Cardiac testing is a major contributor to health care costs and cost growth. There is substantial evidence that cardiac testing is overused. Two potential reasons for overuse are test profitability to providers and their fear of medical malpractice liability. A central goal of our study is to examine how liability risk and financial incentives, individually and jointly influence cardiac testing rates and patient outcomes. No prior study examines the impact of either factor on cardiac testing rates;no prior study in any area of medical care studies the interactions between liability risk and financial incentives. These interactions are likely to be important. If testing is profitable, both malpractice risk and profitability could induce test overuse. In contrast, if testing is unprofitable, malpractice risk could provide a "floor" on testing rates, and thus limit underuse. We will study these issues, relying on external shocks to malpractice risk and reimbursements as a basis for credible causal inference. For malpractice, we will rely on state reforms over the last decade, during which nine states adopted new damage caps. For reimbursements, we will rely on large cuts by the Centers for Medicare and Medicaid Services (CMS), beginning in 2010, to reimbursement for outpatient stress testing. The stakes for these cuts are large. If these cuts curb overuse, CMS would achieve billions of dollars of annual savings and might adopt similar cuts elsewhere. However, spending could rise if testing moves from outpatient to inpatient settings, or providers substitute more expensive tests which did not face cuts. Additionally, the cuts could harm patients if testing rates fall below the optimal level. To assess the impact of malpractice risk, w will study states that adopted tort reforms, using other states as a control group. For reimbursement cuts, we will study cardiac testing within Medicare fee-for-service, using Medicare Advantage patients as the control group. The project aims are to: (1) assess the impact of malpractice reforms alone on testing rates;(2) assess the impact of reimbursement cuts alone on testing rates and locations;(3) examine the interaction between malpractice risk and reimbursement cuts;and (4) assess how malpractice risk and reimbursement levels individually and jointly affect patient outcomes. Understanding the combined impact of these reforms is critical to ensure quality care for the nearly 20 million Americans with coronary artery disease (CAD) and the many more who are tested for it each year. Moreover, large scale experiments in both medical malpractice and payment reform are underway, not limited to cardiac care. Our research can inform policy decisions in several areas, including: (i) can malpractice liability limit the risks of undertreatment that previously tainted "managed care" and might undermine the success of "accountable care"?;(ii) can reimbursement cuts, such as those made to outpatient stress testing limit test overuse, or will they have unintended consequences - either raising cost or degrading care quality?;and (iii) how does the optimal level of malpractice risk vary with the nature of provider reimbursement?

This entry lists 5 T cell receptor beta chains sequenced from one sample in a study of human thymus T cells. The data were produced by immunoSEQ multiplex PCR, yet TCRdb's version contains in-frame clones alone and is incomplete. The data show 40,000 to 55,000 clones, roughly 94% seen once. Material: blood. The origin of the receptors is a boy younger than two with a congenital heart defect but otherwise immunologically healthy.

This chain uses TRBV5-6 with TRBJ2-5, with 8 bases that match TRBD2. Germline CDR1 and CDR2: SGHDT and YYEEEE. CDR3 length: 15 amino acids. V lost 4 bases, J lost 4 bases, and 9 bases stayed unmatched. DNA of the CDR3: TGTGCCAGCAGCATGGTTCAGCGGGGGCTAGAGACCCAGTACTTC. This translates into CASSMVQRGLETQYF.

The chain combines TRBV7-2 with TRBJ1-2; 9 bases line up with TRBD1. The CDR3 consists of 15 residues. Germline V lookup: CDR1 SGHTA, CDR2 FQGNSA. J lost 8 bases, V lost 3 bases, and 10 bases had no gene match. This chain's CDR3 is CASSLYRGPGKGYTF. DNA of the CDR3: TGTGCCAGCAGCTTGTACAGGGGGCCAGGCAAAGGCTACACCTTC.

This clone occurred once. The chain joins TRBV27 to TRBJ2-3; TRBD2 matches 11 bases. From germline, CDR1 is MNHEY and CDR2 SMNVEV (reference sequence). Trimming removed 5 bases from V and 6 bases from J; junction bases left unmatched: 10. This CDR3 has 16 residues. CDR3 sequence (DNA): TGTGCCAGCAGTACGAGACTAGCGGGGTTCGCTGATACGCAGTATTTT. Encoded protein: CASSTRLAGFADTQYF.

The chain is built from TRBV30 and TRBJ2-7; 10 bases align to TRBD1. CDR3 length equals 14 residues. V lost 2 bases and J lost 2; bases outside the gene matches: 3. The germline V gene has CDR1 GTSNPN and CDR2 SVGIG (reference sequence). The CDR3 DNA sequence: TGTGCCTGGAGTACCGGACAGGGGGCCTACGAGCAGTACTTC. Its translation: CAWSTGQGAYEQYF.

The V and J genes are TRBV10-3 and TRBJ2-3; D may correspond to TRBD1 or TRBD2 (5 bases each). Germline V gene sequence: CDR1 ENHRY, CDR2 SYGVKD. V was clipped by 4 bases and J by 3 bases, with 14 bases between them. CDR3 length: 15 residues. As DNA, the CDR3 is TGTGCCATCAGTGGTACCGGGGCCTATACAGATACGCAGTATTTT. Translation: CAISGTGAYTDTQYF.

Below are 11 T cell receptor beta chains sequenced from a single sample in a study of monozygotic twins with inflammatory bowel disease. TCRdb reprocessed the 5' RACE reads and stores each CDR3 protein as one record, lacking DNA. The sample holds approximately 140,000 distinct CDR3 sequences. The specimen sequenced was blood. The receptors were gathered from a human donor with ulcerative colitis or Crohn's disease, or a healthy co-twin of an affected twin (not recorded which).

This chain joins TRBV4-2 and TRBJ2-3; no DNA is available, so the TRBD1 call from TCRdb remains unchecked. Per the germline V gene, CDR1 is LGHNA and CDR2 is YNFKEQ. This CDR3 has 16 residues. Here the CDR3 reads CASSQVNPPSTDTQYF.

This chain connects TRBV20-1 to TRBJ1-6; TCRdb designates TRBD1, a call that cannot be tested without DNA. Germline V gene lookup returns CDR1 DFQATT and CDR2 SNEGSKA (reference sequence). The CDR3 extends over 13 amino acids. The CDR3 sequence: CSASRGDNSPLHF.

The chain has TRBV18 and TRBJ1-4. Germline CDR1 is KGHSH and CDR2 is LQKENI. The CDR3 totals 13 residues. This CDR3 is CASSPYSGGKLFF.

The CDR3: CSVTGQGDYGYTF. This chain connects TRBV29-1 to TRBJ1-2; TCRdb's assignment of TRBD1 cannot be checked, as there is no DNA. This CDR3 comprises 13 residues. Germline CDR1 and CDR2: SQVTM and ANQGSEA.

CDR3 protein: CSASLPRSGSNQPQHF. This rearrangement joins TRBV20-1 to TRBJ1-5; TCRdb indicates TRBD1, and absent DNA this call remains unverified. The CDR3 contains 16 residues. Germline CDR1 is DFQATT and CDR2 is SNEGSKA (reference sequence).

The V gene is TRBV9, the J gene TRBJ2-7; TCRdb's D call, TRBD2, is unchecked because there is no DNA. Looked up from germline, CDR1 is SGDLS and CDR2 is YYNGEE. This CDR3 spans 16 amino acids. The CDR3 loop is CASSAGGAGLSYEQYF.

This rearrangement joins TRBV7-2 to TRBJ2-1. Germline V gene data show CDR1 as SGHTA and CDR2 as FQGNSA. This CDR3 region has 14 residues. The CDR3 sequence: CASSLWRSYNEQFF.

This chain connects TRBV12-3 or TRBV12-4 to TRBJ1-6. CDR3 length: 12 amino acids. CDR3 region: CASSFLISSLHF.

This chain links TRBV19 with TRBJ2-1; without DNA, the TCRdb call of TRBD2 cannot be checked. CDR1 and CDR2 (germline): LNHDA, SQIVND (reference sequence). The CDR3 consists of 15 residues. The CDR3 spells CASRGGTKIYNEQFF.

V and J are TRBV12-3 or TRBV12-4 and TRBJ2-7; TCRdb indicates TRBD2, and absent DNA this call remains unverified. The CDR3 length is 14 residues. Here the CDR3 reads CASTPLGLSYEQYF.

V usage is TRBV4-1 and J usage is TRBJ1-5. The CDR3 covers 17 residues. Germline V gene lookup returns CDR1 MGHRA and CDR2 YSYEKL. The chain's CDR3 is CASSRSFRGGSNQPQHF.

The costs of testing and treating CAD are a large and growing burden on the Medicare program and society in general. This study will examine the effects of medical malpractice risk and reimbursement levels, independently and jointly, on testing, treatment, and outcomes of CAD. The findings will be of immediate relevance to policy makers at the state and federal levels, when considering malpractice reforms, adopting reimbursement changes intended to affect clinical decisions, and implementing accountable care and other capitated payment models.